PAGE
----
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I don't mean to be vague, but I'm skeptical of the idea of releasing code that is intentionally turned off, and I've not been able to find any good sources relating to the subject. This may truly be a "it depends" question, in which case please feel free to down vote and remove.

My specific context is a web app that we host ourselves, with bi-weekly "releases" (push to production). Also, we currently use Subversion, though there's a push to move to Git in the near future.

One scenario I've heard is deploying a feature that is dependent upon a library with a known feature that hasn't been released yet, whether your own library, or a 3rd party's.

Another is releasing portions of a feature as they are finished, but disabled until all the pieces are together in production.

While both of these at first sounded good, I'm questioning the value of code living in production that is disabled, especially as a general practice. It seems like this could lead to unfinished features cluttering the code base, as well as leading to larger configuration files than are needed, just to provide means for disabling/enabling features.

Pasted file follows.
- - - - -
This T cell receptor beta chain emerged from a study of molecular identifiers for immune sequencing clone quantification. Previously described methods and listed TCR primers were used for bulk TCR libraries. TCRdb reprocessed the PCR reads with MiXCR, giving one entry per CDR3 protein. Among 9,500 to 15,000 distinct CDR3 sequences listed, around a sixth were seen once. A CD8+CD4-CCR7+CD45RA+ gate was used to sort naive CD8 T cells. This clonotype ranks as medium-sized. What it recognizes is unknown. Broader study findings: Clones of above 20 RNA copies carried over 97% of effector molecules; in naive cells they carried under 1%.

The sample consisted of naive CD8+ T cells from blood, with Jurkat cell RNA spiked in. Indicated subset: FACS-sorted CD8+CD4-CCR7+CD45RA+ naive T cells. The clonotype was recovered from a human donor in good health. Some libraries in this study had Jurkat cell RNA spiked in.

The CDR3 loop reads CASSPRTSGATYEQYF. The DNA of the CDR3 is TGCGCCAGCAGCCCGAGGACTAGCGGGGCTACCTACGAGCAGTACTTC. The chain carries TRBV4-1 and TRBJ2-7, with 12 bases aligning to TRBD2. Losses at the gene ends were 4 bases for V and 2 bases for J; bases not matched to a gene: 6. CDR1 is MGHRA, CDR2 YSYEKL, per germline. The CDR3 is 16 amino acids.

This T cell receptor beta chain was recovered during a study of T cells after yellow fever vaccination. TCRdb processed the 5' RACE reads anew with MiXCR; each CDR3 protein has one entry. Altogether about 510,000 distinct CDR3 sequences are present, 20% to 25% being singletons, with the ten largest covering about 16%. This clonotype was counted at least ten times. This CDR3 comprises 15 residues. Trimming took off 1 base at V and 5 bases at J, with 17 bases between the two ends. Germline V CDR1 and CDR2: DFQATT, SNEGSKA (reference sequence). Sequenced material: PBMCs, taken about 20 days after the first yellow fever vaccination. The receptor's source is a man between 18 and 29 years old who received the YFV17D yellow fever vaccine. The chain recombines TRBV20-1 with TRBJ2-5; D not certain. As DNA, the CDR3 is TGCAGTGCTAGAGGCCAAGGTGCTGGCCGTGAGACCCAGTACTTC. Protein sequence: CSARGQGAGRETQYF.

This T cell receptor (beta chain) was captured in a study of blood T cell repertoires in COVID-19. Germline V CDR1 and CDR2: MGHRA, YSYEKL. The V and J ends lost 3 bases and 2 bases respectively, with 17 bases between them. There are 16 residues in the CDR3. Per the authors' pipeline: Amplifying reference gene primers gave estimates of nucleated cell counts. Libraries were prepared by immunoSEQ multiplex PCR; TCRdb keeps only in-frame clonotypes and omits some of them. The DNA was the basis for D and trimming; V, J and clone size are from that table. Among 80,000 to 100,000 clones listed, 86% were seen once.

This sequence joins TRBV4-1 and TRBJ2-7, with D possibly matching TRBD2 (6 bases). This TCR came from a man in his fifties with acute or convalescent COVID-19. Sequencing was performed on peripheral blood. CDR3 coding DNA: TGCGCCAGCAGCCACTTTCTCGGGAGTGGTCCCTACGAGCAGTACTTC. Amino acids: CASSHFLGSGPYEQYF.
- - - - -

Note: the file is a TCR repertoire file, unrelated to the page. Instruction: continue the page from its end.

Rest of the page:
What, if any, are the benefits of deploying intentionally disabled code, and what concerns need to be addressed before we do this with any sort of frequency?

Also, please share any links, and tell me if this practice has a name.

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Depends on what you are shipping. GTA San Andreas' 'hot coffee mod' comes to mind :) –  Jeshurun Jul 25 '12 at 1:45
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up vote 1 down vote accepted

It is called feature toggles

I'd argue that it is no more risky that enabling/disabling features using role-based-authorizations. Your concerns regarding code clutter and increased configurations are valid but advocates of continuous delivery would argue that the alternatives (feature branches) are worse.

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The primary basis for doing this I've seen is to separate code pushes from configuration pushes. It's easier to determine whether you have a bad release or bad configuration if you can separate them. You can push a release with incomplete feature X off by default, continue to push releases that can be rolled back without enabling it, then when you decide to turn it on, you can update your config which can also be rolled back if needed.

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